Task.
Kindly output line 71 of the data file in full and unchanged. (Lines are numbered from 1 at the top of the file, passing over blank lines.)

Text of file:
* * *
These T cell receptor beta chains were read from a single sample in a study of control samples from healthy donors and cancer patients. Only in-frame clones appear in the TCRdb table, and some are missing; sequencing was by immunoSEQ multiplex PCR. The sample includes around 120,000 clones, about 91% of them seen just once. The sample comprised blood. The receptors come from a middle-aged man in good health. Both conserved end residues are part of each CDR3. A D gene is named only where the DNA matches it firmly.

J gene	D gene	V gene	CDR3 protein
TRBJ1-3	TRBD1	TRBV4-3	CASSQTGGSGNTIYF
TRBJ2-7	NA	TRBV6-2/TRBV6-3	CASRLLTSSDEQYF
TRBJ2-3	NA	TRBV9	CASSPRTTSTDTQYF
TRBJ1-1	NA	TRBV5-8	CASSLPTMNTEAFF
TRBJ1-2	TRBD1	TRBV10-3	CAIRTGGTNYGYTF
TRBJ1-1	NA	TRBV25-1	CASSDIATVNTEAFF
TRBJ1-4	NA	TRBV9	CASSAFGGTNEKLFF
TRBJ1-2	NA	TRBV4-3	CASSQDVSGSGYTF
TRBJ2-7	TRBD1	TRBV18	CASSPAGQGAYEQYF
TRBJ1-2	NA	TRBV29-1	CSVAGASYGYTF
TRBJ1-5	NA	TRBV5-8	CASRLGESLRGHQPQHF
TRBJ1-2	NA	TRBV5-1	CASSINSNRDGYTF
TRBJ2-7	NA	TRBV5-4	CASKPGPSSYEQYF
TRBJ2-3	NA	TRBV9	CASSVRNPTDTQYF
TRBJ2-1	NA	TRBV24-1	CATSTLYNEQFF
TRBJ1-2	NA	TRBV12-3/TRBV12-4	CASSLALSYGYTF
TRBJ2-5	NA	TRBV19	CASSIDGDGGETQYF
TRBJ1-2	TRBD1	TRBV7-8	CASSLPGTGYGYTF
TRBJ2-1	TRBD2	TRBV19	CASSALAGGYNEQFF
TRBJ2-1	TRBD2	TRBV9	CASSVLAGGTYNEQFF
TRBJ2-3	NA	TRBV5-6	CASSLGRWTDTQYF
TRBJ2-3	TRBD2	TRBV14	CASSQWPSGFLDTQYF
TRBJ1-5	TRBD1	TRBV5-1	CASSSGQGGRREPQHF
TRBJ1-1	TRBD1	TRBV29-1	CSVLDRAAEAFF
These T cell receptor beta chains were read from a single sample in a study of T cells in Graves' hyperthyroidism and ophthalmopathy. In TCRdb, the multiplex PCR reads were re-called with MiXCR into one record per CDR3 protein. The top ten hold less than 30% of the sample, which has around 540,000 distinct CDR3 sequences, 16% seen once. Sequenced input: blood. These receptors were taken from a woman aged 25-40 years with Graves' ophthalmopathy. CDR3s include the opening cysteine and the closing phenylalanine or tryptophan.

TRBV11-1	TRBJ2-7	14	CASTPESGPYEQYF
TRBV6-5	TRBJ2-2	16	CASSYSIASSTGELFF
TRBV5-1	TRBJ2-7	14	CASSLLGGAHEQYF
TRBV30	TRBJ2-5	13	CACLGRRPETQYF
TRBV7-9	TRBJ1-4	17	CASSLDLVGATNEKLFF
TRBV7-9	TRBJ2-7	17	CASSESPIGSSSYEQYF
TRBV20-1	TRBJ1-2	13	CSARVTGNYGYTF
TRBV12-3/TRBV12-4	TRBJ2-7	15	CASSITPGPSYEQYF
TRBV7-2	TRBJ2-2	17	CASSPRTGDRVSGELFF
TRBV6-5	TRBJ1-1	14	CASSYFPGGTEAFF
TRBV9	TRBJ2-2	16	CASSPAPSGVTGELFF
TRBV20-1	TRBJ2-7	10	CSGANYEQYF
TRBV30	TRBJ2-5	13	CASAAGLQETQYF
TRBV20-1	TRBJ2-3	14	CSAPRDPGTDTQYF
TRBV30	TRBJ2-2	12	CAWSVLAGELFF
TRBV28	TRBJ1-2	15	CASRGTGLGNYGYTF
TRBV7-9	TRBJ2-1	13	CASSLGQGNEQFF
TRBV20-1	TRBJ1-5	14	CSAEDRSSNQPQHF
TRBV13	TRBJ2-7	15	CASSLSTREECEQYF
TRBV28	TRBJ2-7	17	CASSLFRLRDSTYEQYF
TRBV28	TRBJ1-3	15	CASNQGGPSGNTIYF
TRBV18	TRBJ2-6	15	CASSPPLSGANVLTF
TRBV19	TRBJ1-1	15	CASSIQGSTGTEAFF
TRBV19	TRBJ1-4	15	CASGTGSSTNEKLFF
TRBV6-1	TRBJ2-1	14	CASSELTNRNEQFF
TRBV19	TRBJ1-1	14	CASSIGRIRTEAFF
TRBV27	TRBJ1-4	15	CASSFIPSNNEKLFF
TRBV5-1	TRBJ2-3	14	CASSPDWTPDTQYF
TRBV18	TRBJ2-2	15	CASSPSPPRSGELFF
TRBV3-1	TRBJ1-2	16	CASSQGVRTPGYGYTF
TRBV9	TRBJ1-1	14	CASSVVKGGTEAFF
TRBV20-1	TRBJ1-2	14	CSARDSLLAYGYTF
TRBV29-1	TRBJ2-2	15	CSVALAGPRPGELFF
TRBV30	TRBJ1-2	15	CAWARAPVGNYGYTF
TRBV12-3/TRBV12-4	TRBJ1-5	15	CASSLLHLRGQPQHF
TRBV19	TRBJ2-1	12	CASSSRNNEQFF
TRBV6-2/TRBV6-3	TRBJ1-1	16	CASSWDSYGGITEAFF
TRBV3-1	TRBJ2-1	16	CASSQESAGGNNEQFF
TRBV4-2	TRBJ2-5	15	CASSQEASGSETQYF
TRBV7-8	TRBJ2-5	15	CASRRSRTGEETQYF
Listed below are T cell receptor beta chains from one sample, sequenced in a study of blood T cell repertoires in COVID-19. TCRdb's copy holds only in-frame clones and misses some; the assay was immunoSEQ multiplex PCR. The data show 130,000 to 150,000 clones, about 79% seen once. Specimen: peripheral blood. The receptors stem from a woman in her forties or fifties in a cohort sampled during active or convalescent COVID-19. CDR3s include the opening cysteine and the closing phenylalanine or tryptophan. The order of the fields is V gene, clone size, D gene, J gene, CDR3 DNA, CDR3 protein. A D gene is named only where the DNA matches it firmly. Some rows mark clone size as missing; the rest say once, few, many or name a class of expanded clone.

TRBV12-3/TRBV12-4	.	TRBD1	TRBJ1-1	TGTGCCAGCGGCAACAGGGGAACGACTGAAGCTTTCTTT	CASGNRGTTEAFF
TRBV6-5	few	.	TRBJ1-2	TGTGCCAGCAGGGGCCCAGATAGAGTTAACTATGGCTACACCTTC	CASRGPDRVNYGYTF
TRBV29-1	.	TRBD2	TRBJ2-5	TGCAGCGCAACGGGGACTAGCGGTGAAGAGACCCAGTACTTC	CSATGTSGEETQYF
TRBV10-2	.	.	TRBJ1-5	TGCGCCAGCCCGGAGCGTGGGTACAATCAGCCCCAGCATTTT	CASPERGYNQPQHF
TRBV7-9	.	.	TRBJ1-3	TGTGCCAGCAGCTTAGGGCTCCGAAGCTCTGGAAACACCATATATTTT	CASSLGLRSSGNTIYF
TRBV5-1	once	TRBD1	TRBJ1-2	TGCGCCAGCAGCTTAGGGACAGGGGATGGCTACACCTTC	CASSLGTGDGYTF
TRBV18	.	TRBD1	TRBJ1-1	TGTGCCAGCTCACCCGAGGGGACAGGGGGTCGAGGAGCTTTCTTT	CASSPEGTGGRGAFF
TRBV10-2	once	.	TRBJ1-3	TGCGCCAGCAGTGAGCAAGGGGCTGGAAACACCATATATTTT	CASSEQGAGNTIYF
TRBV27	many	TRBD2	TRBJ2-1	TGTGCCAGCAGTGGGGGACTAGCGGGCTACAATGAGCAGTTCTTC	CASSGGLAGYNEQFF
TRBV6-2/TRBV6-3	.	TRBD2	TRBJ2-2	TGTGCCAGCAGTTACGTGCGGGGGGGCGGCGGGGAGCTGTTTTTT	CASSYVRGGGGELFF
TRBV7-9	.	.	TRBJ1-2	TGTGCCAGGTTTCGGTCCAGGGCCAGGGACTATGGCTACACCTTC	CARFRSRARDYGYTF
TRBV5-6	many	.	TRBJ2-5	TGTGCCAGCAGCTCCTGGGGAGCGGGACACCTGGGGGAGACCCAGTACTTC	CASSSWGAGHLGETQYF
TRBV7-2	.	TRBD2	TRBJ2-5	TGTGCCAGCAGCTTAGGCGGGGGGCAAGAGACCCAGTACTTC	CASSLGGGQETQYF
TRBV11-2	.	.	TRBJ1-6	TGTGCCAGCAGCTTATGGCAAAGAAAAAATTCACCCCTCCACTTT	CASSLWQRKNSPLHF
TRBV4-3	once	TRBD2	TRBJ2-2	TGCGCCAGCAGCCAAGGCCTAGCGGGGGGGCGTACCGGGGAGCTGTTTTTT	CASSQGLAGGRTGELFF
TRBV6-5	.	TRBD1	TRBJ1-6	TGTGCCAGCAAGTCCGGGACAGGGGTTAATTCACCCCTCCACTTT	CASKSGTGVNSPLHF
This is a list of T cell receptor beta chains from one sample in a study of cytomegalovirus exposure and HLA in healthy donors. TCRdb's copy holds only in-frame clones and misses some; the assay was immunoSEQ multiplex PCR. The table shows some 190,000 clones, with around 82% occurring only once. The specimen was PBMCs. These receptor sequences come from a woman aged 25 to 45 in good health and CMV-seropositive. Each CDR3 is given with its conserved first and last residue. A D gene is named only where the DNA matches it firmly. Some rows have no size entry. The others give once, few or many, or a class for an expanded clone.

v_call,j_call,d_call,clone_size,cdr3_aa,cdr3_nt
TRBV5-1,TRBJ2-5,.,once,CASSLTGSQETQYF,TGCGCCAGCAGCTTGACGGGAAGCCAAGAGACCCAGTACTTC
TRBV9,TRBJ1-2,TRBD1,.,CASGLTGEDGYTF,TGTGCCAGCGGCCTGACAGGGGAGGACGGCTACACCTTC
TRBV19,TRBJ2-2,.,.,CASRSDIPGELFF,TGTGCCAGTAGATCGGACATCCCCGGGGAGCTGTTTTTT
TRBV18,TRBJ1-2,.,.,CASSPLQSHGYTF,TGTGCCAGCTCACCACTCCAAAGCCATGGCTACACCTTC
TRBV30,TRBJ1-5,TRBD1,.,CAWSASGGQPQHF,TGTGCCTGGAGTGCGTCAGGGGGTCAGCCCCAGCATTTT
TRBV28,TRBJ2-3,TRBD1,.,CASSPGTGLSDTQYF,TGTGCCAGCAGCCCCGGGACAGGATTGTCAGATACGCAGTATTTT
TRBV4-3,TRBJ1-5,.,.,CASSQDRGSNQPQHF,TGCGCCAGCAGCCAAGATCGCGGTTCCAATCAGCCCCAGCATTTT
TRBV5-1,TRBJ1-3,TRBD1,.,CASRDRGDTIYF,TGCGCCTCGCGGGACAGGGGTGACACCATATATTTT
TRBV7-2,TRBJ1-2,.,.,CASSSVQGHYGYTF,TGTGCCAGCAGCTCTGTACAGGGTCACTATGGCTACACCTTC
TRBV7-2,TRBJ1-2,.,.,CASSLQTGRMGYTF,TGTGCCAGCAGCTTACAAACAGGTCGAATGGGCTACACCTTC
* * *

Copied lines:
TRBV29-1	.	TRBD2	TRBJ2-5	TGCAGCGCAACGGGGACTAGCGGTGAAGAGACCCAGTACTTC	CSATGTSGEETQYF